The Jig is Up

Michigan offers great fishing opportunities with more than 11,000 inland lakes, thousands of miles of Great Lakes shoreline, as well as numerous rivers and streams.

With so many options, where should you start?

Go close to home. A fishing license is not required for the ponds in Heritage Park, and you are welcome to fish. The two ponds are stocked annually by Canton Leisure Services for the Fishing Derby, held on the first Saturday in May.

Ready to branch out? Purchase a fishing license and read up on the current rules and regulations. You must purchase a fishing license if you are 17 years of age or older to fish. If you are under 17, you may fish without a license, but you are required to observe all fishing rules and regulations. Any adult actively assisting a minor who does not have a license must have a fishing license. Michigan's annual fishing license is valid from March 1 of a given year through March 31 of the following year.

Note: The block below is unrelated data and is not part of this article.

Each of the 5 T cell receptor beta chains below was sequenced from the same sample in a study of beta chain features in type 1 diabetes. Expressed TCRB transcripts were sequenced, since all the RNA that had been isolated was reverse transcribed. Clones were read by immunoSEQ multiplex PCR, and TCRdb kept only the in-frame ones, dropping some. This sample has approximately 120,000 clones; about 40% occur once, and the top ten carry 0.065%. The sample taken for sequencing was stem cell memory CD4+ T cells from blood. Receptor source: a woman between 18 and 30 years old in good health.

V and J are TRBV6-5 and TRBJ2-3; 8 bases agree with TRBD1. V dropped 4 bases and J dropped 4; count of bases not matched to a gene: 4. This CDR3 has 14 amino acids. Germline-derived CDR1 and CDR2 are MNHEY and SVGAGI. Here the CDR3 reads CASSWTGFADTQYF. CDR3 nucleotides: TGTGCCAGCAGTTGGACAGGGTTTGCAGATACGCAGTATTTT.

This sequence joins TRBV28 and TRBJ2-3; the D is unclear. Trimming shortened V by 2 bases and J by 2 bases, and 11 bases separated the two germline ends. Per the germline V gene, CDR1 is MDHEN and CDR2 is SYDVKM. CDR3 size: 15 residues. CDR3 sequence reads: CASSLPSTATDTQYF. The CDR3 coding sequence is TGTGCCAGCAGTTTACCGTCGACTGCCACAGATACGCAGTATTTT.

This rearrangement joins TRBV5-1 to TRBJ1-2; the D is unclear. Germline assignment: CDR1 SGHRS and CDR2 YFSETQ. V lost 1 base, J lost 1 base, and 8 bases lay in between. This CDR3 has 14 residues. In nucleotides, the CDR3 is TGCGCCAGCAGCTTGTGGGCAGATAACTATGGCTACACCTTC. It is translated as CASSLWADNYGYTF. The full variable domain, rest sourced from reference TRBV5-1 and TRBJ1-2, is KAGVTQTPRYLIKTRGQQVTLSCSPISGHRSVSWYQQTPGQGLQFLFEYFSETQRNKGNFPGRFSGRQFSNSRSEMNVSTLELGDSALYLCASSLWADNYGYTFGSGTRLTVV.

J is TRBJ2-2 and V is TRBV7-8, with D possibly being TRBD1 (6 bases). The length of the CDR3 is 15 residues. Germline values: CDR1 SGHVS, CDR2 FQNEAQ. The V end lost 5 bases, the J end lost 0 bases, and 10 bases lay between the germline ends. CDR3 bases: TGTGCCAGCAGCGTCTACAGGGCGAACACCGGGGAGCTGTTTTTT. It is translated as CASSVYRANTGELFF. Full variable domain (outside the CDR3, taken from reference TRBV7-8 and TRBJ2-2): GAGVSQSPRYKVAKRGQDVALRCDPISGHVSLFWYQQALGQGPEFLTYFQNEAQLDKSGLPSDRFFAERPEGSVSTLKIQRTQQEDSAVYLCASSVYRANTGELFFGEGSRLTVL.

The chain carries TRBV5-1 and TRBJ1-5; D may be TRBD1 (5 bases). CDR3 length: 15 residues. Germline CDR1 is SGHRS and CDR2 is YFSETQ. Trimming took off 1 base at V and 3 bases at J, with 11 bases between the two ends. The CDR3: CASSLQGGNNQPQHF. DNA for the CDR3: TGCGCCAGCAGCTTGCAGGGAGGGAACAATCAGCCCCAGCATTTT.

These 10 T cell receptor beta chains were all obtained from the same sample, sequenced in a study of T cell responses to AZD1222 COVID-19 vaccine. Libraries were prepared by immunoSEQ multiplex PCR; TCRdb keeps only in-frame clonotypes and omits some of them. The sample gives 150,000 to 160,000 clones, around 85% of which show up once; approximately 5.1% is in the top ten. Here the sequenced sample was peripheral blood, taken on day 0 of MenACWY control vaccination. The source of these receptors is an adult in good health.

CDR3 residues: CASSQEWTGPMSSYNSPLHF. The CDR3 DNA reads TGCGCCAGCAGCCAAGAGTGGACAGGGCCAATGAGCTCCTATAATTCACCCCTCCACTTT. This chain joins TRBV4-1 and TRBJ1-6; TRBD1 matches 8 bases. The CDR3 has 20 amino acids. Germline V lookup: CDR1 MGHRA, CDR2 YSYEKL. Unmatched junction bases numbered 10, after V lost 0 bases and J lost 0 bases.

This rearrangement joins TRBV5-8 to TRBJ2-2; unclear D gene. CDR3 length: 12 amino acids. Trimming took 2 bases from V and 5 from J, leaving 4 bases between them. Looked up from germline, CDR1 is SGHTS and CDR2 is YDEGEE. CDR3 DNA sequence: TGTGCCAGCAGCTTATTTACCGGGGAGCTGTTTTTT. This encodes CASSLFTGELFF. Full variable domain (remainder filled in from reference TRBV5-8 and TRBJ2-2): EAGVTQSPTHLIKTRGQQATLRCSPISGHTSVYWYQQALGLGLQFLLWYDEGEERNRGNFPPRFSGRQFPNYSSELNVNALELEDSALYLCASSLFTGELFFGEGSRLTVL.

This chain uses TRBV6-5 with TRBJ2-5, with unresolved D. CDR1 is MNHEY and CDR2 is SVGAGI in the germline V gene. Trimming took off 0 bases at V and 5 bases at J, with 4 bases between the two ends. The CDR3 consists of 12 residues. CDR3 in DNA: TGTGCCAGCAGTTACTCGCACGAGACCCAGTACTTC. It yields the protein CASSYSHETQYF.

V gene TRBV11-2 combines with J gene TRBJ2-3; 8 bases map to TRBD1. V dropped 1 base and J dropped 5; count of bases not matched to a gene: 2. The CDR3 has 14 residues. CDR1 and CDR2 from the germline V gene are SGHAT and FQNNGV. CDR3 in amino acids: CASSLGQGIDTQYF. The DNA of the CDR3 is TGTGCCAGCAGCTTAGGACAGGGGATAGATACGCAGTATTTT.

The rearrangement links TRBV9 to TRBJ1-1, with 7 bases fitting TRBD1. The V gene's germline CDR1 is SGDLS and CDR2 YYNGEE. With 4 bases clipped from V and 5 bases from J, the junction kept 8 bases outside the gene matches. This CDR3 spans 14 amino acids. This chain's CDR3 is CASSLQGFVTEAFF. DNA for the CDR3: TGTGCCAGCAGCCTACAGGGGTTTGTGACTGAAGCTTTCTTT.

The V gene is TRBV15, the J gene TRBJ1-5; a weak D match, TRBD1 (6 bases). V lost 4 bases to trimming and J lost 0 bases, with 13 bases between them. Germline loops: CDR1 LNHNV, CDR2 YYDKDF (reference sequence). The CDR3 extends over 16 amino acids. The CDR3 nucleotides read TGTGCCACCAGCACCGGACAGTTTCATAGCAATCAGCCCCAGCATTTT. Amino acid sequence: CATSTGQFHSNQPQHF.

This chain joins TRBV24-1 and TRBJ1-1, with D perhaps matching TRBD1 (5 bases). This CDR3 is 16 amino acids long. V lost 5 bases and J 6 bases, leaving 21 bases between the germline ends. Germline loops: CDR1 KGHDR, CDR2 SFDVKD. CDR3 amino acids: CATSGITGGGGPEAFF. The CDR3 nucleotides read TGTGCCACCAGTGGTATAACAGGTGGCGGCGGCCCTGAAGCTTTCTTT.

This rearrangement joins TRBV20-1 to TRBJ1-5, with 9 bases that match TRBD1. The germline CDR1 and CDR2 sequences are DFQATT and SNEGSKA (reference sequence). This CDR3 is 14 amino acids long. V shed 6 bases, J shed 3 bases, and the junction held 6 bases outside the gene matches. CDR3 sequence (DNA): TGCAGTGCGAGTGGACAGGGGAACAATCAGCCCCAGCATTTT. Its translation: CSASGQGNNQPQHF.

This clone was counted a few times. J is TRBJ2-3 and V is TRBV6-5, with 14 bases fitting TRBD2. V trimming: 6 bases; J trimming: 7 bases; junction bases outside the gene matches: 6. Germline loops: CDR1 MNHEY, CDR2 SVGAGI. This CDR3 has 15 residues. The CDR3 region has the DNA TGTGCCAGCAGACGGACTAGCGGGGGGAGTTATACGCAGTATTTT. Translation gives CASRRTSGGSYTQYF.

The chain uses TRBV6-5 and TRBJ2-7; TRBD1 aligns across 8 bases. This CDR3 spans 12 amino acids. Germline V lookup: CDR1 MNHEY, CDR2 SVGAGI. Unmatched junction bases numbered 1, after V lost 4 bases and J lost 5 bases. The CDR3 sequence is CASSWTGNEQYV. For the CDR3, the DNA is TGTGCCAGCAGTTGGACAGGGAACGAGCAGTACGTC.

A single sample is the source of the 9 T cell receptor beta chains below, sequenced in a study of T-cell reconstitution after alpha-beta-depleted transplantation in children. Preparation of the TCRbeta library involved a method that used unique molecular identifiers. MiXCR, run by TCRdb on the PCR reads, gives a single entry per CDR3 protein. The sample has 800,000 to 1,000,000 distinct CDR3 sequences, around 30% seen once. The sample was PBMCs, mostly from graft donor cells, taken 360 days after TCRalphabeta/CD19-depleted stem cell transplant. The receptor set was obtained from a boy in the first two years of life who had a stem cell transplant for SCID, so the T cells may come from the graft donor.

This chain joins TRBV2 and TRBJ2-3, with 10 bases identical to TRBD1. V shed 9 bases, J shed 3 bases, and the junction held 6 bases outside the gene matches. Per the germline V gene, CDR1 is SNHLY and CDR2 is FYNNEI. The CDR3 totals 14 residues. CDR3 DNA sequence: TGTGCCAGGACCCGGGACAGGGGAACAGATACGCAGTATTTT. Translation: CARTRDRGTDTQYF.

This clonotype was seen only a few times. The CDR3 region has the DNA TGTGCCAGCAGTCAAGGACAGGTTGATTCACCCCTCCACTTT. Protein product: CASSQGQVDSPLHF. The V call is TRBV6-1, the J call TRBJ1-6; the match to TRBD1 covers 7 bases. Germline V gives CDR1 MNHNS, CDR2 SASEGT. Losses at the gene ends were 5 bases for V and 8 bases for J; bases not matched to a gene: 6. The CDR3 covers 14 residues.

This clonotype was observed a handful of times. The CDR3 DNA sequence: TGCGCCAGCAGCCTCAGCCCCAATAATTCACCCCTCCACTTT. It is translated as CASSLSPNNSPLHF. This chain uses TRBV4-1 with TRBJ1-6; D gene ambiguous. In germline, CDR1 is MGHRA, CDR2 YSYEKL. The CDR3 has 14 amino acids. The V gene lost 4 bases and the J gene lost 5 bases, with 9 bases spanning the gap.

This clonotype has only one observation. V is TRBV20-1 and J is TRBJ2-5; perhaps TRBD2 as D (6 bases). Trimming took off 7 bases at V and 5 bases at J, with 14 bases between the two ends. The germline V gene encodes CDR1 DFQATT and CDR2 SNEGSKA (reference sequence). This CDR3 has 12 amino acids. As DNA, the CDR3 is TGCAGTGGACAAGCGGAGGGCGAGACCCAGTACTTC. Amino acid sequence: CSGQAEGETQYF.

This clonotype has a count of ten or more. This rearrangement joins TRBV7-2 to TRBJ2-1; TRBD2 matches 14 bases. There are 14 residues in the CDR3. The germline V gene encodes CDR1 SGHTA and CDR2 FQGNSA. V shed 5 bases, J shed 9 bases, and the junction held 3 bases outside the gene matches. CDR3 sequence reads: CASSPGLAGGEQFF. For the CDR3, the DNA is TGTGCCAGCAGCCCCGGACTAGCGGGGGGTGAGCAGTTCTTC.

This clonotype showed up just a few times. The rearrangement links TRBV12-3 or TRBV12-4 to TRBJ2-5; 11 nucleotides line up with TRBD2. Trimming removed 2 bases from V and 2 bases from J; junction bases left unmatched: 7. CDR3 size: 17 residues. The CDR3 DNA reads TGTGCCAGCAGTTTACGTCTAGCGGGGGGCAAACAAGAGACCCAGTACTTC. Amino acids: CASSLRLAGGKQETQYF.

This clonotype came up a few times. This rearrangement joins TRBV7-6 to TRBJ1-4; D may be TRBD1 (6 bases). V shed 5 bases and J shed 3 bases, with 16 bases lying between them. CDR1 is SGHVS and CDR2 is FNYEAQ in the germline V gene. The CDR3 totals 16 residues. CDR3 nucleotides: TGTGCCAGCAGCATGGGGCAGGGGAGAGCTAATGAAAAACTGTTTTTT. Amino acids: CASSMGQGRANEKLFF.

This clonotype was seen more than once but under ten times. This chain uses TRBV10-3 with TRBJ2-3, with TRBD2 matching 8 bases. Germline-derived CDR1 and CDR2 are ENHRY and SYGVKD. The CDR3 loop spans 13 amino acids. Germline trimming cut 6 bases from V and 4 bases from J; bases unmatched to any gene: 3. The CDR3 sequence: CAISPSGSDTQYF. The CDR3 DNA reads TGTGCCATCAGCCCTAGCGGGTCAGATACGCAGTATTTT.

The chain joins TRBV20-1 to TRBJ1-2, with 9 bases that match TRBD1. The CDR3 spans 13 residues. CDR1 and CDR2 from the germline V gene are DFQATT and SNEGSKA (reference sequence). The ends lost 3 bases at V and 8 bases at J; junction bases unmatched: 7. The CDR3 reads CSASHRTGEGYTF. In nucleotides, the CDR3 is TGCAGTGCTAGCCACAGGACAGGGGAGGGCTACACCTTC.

Michigan also has Free Fishing Weekends twice a year, once in winter and once in summer. The winter weekend is always the Saturday and Sunday of President's Day weekend, and the summer weekend is always the Saturday and Sunday following the first full week of June.

This summer’s free fishing weekend is held in conjunction with the "Three Free" program, where residents and nonresidents, in addition to fishing for free, can also ride the off-road trails and visit state parks and boating access sites—all free of charge.

Whether you’re going for free or buying a license, you can pick a good spot using the Michigan Department of Natural Resources (DNR) “Where to Fish” page.

Once you’ve picked a spot, learn about what fish you’ll find there at different times of the year. The DNR stocks some lakes and ponds—you can check their fish stocking calendar to see if your chosen spot is on the list. They also put out this handy guide of where to find what kinds of fish in southeast Michigan.

Learn the lingo. We also have some great fishing books at the library, and online through Libby and hoopla. To look for just materials geared towards adults (or towards children), use the audience filter—or get more tips for how to hone your search here.

Feeling overwhelmed? The U.S. Fish and Wildlife Service has a great first time guide. So does Outside magazine. And Pure Michigan has one that’s great if you’re looking to get into fly fishing.

Being on or near the water is a fantastic part of living in Michigan. Make the most of it!